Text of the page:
Robotics is very much more alive today than ever before. You may be familiar with Honda’s ASIMO, dubbed as “the world’s most advanced humanoid robot,” or Sophia, a social humanoid robot developed in Hong Kong.
But there’s a new robot in town, and it’s making the news. Dr. Alexander Co Abad, a 43-year-old engineer, invented a robot that could allow it to feel like how humans do, and recently won an award from a prestigious academic award-giving body in the United Kingdom.
Using a P65 silicone makeup sponge, Abad created the robot, called the HaptiTemp sensor, which is a device capable of sensing and measuring force, vibration and temperature, as well as recognizing texture. In other words, it has feelings like those of human beings.
“The human skin can recognize hot or cold temperature, rough or smooth surface, moving objects, and detect the amount of force exerted. [My sensor can do all those things.] It’s the closest thing to a human skin,” Abad said.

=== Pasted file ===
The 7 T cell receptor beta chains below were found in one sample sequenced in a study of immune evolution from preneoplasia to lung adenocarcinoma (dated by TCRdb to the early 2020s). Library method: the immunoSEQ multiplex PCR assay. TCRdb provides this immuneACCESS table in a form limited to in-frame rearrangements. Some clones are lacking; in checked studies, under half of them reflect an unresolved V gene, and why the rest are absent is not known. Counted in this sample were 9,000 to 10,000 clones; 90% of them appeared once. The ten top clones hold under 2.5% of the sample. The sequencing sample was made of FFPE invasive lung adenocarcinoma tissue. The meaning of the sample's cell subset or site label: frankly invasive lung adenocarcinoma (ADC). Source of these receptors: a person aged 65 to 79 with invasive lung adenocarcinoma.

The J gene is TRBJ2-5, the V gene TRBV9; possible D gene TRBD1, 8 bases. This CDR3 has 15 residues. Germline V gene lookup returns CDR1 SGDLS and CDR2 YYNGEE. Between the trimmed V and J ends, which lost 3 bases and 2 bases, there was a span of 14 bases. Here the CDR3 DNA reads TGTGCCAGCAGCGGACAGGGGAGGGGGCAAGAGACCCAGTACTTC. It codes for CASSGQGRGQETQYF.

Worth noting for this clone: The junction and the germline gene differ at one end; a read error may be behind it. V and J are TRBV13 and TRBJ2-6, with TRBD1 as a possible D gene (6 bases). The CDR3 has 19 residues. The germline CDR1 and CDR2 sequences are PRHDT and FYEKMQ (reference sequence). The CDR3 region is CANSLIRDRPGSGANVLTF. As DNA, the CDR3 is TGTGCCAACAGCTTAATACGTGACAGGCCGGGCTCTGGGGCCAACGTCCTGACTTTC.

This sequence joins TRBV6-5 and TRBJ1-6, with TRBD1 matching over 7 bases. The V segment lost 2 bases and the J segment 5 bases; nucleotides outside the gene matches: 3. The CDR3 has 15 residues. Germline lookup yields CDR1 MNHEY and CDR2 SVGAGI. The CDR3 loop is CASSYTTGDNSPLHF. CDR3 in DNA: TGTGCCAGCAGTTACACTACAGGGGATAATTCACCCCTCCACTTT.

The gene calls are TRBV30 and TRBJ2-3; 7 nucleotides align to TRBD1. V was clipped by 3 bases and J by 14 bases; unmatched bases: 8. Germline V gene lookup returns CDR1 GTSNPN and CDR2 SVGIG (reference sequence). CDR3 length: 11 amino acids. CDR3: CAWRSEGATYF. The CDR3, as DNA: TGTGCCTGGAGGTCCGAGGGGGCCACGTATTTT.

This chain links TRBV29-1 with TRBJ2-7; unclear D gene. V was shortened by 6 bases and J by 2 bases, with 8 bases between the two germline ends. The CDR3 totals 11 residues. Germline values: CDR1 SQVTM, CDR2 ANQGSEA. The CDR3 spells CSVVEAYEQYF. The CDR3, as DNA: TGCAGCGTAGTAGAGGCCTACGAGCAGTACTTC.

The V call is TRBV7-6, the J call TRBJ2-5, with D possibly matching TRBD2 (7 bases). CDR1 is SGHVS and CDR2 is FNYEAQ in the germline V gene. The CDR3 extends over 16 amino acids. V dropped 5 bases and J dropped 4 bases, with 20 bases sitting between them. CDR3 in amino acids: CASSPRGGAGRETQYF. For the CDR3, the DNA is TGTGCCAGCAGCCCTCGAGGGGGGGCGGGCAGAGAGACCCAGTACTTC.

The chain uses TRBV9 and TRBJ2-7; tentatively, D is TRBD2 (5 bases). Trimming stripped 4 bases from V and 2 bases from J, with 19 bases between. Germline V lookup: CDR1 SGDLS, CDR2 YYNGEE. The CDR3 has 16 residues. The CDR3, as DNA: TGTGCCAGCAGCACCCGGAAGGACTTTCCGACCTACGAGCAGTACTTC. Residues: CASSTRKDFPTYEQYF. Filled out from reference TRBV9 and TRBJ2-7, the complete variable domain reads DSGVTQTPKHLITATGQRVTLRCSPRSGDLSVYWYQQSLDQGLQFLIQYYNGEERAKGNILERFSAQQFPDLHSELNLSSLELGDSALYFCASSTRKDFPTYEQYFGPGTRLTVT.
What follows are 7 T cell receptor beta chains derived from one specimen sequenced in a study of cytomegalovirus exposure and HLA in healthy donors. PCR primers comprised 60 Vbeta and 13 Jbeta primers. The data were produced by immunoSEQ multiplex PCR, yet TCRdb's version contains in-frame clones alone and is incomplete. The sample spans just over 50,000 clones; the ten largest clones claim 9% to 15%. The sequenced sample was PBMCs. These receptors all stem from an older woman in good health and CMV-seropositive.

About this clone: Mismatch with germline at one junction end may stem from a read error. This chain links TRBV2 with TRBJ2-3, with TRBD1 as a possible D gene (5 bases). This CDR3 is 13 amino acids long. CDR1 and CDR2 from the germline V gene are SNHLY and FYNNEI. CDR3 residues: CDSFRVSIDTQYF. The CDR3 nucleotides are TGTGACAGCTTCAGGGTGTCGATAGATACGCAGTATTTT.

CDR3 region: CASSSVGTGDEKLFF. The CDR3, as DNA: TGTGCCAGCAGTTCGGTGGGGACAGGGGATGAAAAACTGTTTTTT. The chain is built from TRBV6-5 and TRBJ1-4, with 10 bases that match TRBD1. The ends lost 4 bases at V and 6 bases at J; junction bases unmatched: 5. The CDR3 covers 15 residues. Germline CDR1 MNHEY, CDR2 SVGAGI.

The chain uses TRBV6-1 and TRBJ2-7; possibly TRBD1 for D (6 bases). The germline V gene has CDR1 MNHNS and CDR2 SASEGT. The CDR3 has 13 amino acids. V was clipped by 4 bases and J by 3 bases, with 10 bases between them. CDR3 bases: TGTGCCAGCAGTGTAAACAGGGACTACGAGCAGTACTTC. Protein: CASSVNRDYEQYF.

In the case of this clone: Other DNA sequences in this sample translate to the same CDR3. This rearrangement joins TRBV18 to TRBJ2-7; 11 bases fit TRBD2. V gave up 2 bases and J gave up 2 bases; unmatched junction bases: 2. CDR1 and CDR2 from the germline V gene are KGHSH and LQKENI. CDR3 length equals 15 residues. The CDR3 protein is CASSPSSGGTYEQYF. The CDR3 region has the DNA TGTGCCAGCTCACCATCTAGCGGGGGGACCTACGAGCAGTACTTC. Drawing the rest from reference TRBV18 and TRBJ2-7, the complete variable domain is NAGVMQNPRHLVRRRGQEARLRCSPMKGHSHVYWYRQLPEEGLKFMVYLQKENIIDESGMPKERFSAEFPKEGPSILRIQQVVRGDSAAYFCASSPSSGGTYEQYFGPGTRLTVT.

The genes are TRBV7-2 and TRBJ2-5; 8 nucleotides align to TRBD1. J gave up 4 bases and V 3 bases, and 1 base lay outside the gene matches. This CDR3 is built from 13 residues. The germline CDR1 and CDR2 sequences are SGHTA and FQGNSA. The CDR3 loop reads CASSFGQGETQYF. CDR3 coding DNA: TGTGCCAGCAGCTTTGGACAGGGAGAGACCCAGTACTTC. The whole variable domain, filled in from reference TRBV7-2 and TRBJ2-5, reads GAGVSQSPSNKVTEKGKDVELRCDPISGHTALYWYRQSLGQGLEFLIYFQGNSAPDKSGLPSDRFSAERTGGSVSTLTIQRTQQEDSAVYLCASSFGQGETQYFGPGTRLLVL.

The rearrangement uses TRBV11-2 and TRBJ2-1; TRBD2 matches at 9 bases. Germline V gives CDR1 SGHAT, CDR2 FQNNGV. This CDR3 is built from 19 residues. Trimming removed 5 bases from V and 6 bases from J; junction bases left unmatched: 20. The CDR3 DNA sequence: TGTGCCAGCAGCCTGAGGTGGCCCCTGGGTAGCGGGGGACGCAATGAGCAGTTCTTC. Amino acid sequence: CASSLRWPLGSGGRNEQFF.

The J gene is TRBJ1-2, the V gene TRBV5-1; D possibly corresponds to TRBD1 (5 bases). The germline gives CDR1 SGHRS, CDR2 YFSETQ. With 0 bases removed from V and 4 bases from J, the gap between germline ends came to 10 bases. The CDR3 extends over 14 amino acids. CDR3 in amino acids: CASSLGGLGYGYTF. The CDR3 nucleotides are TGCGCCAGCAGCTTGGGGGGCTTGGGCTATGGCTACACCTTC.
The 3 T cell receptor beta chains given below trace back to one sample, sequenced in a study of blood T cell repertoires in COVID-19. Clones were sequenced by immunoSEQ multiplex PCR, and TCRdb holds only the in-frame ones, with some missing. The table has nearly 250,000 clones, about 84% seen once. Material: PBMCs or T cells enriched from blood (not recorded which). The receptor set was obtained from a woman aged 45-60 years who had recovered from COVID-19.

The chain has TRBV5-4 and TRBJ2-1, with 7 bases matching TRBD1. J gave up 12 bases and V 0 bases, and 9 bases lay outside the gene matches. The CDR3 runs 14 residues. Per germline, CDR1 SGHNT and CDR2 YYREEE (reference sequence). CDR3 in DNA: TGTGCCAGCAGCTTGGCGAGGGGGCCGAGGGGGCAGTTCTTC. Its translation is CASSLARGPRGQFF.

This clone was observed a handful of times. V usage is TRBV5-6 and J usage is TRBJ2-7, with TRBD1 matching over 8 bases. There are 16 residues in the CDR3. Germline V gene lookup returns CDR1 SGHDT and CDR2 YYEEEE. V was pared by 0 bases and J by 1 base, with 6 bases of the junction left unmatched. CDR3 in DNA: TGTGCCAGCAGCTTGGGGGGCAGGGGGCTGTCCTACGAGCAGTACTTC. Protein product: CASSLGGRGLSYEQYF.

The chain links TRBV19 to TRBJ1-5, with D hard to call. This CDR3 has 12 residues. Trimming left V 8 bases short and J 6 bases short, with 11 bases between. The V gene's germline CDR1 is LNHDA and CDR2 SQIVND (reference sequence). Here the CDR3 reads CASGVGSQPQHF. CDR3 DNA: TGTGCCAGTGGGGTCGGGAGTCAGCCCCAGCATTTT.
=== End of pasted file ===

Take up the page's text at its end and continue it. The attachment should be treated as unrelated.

He added that the sensor’s first application is in metrology, or measuring texture. The robot also has another iteration which has permanent markets, and can be used for tactile sensing or calculating movement.
His research won second place at the prestigious Queen Mary UK Best PhD in Robotics Award, which was participated by PhD students from various universities in the United Kingdom.
Abad said the time will come that robots will be capable of picking fruits and vegetables, or rummaging through drawers even if they are not able to see what’s inside the drawer.